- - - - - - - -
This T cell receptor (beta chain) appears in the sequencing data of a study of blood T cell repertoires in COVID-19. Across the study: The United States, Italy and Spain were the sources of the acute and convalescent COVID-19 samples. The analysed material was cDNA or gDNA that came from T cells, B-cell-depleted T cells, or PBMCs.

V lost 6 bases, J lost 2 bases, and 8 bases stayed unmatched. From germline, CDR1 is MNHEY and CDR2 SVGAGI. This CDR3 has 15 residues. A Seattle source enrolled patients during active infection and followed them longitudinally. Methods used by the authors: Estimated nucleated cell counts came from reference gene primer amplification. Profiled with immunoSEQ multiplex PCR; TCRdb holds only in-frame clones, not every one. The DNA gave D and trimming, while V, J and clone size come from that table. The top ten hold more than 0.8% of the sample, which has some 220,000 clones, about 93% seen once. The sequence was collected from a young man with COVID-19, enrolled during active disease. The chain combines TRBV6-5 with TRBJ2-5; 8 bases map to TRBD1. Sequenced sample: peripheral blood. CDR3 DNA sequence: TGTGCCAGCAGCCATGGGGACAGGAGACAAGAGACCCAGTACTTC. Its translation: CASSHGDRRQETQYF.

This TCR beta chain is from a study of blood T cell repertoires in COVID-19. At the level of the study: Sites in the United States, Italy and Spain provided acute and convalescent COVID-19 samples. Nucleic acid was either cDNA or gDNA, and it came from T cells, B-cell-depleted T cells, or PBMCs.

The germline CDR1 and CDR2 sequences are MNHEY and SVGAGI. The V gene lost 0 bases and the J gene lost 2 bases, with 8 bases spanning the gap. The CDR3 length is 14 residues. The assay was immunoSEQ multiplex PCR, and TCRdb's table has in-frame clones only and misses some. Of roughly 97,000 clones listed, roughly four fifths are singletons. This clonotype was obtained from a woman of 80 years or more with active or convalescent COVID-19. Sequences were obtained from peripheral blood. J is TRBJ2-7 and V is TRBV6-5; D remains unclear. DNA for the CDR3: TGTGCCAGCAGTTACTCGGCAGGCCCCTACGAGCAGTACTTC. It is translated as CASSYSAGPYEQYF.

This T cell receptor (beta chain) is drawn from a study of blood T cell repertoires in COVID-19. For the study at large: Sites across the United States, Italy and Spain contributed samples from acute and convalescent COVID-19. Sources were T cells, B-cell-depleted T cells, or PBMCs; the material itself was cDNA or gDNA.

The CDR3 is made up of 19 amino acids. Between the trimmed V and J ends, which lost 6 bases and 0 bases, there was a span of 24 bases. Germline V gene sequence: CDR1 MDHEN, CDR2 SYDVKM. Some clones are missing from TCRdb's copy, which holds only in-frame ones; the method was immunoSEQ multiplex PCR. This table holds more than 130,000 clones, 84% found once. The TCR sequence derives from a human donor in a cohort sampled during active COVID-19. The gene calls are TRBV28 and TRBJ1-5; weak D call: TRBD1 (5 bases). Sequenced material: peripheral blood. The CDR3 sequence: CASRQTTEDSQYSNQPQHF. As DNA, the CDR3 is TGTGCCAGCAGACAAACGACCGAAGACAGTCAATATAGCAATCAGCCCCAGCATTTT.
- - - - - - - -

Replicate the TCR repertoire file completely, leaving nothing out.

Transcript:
This T cell receptor (beta chain) appears in the sequencing data of a study of blood T cell repertoires in COVID-19. Across the study: The United States, Italy and Spain were the sources of the acute and convalescent COVID-19 samples. The analysed material was cDNA or gDNA that came from T cells, B-cell-depleted T cells, or PBMCs.

V lost 6 bases, J lost 2 bases, and 8 bases stayed unmatched. From germline, CDR1 is MNHEY and CDR2 SVGAGI. This CDR3 has 15 residues. A Seattle source enrolled patients during active infection and followed them longitudinally. Methods used by the authors: Estimated nucleated cell counts came from reference gene primer amplification. Profiled with immunoSEQ multiplex PCR; TCRdb holds only in-frame clones, not every one. The DNA gave D and trimming, while V, J and clone size come from that table. The top ten hold more than 0.8% of the sample, which has some 220,000 clones, about 93% seen once. The sequence was collected from a young man with COVID-19, enrolled during active disease. The chain combines TRBV6-5 with TRBJ2-5; 8 bases map to TRBD1. Sequenced sample: peripheral blood. CDR3 DNA sequence: TGTGCCAGCAGCCATGGGGACAGGAGACAAGAGACCCAGTACTTC. Its translation: CASSHGDRRQETQYF.

This TCR beta chain is from a study of blood T cell repertoires in COVID-19. At the level of the study: Sites in the United States, Italy and Spain provided acute and convalescent COVID-19 samples. Nucleic acid was either cDNA or gDNA, and it came from T cells, B-cell-depleted T cells, or PBMCs.

The germline CDR1 and CDR2 sequences are MNHEY and SVGAGI. The V gene lost 0 bases and the J gene lost 2 bases, with 8 bases spanning the gap. The CDR3 length is 14 residues. The assay was immunoSEQ multiplex PCR, and TCRdb's table has in-frame clones only and misses some. Of roughly 97,000 clones listed, roughly four fifths are singletons. This clonotype was obtained from a woman of 80 years or more with active or convalescent COVID-19. Sequences were obtained from peripheral blood. J is TRBJ2-7 and V is TRBV6-5; D remains unclear. DNA for the CDR3: TGTGCCAGCAGTTACTCGGCAGGCCCCTACGAGCAGTACTTC. It is translated as CASSYSAGPYEQYF.

This T cell receptor (beta chain) is drawn from a study of blood T cell repertoires in COVID-19. For the study at large: Sites across the United States, Italy and Spain contributed samples from acute and convalescent COVID-19. Sources were T cells, B-cell-depleted T cells, or PBMCs; the material itself was cDNA or gDNA.

The CDR3 is made up of 19 amino acids. Between the trimmed V and J ends, which lost 6 bases and 0 bases, there was a span of 24 bases. Germline V gene sequence: CDR1 MDHEN, CDR2 SYDVKM. Some clones are missing from TCRdb's copy, which holds only in-frame ones; the method was immunoSEQ multiplex PCR. This table holds more than 130,000 clones, 84% found once. The TCR sequence derives from a human donor in a cohort sampled during active COVID-19. The gene calls are TRBV28 and TRBJ1-5; weak D call: TRBD1 (5 bases). Sequenced material: peripheral blood. The CDR3 sequence: CASRQTTEDSQYSNQPQHF. As DNA, the CDR3 is TGTGCCAGCAGACAAACGACCGAAGACAGTCAATATAGCAATCAGCCCCAGCATTTT.